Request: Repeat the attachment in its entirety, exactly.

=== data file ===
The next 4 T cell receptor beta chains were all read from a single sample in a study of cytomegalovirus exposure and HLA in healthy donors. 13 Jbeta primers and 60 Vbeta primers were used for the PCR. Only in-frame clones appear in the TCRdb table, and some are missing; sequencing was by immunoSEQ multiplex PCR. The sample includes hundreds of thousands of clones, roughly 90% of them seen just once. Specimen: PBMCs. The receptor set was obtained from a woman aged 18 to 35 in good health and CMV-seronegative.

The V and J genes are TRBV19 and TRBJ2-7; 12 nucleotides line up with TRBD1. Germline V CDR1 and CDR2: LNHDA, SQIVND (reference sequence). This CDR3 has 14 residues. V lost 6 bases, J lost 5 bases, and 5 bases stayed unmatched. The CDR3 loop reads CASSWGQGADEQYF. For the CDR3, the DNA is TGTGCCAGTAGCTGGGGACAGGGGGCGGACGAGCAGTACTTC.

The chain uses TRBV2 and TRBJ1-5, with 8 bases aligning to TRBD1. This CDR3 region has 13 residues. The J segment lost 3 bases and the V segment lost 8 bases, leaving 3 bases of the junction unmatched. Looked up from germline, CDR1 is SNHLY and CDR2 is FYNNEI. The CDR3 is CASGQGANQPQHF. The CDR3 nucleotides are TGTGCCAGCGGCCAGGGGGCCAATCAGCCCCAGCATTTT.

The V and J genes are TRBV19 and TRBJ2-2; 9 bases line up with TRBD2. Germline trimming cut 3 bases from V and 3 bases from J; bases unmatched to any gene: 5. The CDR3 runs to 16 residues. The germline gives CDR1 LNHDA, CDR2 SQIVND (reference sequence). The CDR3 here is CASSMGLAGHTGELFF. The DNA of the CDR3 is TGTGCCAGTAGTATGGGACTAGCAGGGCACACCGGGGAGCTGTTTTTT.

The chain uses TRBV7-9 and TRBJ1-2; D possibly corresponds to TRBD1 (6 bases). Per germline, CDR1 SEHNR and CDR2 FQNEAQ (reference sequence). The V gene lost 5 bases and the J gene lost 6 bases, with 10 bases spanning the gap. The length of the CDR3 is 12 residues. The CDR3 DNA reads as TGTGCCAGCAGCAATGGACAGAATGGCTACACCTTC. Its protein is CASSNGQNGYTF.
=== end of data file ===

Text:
The next 4 T cell receptor beta chains were all read from a single sample in a study of cytomegalovirus exposure and HLA in healthy donors. 13 Jbeta primers and 60 Vbeta primers were used for the PCR. Only in-frame clones appear in the TCRdb table, and some are missing; sequencing was by immunoSEQ multiplex PCR. The sample includes hundreds of thousands of clones, roughly 90% of them seen just once. Specimen: PBMCs. The receptor set was obtained from a woman aged 18 to 35 in good health and CMV-seronegative.

The V and J genes are TRBV19 and TRBJ2-7; 12 nucleotides line up with TRBD1. Germline V CDR1 and CDR2: LNHDA, SQIVND (reference sequence). This CDR3 has 14 residues. V lost 6 bases, J lost 5 bases, and 5 bases stayed unmatched. The CDR3 loop reads CASSWGQGADEQYF. For the CDR3, the DNA is TGTGCCAGTAGCTGGGGACAGGGGGCGGACGAGCAGTACTTC.

The chain uses TRBV2 and TRBJ1-5, with 8 bases aligning to TRBD1. This CDR3 region has 13 residues. The J segment lost 3 bases and the V segment lost 8 bases, leaving 3 bases of the junction unmatched. Looked up from germline, CDR1 is SNHLY and CDR2 is FYNNEI. The CDR3 is CASGQGANQPQHF. The CDR3 nucleotides are TGTGCCAGCGGCCAGGGGGCCAATCAGCCCCAGCATTTT.

The V and J genes are TRBV19 and TRBJ2-2; 9 bases line up with TRBD2. Germline trimming cut 3 bases from V and 3 bases from J; bases unmatched to any gene: 5. The CDR3 runs to 16 residues. The germline gives CDR1 LNHDA, CDR2 SQIVND (reference sequence). The CDR3 here is CASSMGLAGHTGELFF. The DNA of the CDR3 is TGTGCCAGTAGTATGGGACTAGCAGGGCACACCGGGGAGCTGTTTTTT.

The chain uses TRBV7-9 and TRBJ1-2; D possibly corresponds to TRBD1 (6 bases). Per germline, CDR1 SEHNR and CDR2 FQNEAQ (reference sequence). The V gene lost 5 bases and the J gene lost 6 bases, with 10 bases spanning the gap. The length of the CDR3 is 12 residues. The CDR3 DNA reads as TGTGCCAGCAGCAATGGACAGAATGGCTACACCTTC. Its protein is CASSNGQNGYTF.